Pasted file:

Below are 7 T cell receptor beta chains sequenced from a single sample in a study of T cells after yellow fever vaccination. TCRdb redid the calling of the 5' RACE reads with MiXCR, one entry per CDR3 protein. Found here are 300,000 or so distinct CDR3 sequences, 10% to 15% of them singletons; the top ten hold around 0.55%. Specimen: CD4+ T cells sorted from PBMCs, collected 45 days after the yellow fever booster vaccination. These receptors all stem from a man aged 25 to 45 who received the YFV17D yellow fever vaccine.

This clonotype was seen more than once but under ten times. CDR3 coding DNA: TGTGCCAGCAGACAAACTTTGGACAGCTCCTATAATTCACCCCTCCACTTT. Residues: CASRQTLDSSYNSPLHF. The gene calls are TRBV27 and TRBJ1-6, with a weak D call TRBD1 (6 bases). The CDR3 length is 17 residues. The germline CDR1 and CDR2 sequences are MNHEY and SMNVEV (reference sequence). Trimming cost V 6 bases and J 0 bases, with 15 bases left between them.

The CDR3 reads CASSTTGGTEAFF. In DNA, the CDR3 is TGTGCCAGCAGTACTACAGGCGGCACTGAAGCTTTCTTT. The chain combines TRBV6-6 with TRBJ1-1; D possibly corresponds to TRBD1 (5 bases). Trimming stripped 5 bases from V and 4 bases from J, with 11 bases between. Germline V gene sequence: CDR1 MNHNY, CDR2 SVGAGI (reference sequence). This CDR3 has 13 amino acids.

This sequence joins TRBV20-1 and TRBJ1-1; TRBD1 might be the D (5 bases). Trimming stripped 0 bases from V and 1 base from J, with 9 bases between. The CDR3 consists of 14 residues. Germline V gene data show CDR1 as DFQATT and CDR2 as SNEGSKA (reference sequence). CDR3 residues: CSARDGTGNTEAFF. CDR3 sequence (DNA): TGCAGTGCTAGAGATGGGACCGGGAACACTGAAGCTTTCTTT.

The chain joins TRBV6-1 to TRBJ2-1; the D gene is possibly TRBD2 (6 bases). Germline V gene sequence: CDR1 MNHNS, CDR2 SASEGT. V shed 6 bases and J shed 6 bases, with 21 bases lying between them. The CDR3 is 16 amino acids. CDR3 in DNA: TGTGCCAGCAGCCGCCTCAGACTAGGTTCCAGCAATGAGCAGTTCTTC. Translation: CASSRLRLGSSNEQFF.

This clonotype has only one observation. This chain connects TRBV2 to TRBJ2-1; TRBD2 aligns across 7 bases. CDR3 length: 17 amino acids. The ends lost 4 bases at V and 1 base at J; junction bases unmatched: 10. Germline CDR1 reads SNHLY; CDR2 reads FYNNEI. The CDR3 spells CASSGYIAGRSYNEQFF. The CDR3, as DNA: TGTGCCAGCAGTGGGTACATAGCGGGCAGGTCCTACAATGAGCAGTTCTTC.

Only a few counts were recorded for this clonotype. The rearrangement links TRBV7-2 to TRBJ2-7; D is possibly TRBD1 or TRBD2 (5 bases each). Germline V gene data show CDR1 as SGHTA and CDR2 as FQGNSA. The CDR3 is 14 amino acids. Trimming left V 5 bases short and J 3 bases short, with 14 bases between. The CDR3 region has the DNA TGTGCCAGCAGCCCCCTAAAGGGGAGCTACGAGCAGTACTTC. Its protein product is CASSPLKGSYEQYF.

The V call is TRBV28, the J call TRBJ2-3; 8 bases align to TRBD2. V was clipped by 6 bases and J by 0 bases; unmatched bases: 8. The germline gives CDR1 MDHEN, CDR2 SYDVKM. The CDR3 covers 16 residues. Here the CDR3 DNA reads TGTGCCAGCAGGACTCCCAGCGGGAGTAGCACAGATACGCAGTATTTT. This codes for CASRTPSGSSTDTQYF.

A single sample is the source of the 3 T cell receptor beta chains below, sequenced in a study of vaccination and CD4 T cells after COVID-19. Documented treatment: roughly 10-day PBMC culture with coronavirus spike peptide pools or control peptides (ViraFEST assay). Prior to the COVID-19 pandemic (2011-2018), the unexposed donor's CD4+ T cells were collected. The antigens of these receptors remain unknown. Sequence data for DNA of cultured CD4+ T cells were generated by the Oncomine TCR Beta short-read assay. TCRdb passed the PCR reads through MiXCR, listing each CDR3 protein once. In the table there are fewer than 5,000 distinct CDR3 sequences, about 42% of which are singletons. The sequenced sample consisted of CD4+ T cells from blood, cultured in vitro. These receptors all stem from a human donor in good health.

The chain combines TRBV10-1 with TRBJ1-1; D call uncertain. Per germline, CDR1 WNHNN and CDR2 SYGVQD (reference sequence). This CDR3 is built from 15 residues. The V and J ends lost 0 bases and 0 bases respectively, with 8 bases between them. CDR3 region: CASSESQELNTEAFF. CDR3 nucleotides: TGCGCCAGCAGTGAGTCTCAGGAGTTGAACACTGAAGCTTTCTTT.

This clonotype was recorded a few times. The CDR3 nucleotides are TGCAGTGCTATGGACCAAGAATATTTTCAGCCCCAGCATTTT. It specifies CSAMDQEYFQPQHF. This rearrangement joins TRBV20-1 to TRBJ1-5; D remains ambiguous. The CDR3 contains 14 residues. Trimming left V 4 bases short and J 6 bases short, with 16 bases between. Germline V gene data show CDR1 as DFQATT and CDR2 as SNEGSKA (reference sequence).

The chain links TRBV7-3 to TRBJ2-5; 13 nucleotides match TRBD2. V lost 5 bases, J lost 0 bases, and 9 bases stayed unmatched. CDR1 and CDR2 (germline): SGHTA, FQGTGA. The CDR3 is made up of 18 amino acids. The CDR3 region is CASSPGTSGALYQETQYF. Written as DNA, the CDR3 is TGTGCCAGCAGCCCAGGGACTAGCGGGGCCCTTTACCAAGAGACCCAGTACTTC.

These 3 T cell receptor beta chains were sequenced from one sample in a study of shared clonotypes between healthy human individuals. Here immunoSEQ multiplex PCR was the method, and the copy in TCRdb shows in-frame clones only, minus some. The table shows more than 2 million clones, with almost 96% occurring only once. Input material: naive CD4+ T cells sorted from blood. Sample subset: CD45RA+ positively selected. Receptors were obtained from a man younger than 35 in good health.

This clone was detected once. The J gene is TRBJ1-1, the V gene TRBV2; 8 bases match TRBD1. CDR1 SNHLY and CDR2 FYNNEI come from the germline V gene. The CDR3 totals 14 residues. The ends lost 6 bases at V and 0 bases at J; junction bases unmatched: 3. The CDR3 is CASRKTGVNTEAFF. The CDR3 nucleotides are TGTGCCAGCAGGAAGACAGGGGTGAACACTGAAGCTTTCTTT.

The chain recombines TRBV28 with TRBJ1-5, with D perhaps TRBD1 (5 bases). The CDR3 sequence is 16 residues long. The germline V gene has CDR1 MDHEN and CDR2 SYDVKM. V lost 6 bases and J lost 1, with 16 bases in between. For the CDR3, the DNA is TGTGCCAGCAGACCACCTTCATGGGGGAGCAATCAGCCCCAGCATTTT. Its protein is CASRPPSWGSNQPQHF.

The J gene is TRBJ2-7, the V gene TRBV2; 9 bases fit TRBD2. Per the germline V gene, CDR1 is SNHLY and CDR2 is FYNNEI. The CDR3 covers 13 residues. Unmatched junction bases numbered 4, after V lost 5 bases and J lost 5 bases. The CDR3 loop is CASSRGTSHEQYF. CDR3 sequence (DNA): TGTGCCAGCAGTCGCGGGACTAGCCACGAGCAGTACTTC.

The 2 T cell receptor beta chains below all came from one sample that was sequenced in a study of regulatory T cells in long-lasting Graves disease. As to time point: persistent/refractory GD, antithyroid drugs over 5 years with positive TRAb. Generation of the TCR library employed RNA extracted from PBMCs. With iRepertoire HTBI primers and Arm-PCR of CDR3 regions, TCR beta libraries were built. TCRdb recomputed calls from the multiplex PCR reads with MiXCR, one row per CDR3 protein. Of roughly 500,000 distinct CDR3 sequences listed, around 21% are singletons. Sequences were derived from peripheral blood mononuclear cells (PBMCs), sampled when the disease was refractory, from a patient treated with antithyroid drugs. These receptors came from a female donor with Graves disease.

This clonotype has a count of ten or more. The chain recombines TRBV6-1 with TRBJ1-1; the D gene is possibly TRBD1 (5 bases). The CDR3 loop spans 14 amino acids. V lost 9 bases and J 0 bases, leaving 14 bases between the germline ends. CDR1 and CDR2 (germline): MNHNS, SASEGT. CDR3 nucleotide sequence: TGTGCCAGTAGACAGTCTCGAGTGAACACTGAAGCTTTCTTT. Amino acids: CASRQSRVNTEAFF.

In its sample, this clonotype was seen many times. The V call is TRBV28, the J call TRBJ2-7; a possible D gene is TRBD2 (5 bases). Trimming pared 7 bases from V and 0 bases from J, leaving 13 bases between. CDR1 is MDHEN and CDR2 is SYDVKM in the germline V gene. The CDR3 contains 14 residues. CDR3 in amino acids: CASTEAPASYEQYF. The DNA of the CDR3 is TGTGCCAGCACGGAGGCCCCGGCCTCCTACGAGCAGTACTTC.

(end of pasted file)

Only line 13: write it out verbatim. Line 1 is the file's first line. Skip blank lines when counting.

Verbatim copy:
These 3 T cell receptor beta chains were sequenced from one sample in a study of shared clonotypes between healthy human individuals. Here immunoSEQ multiplex PCR was the method, and the copy in TCRdb shows in-frame clones only, minus some. The table shows more than 2 million clones, with almost 96% occurring only once. Input material: naive CD4+ T cells sorted from blood. Sample subset: CD45RA+ positively selected. Receptors were obtained from a man younger than 35 in good health.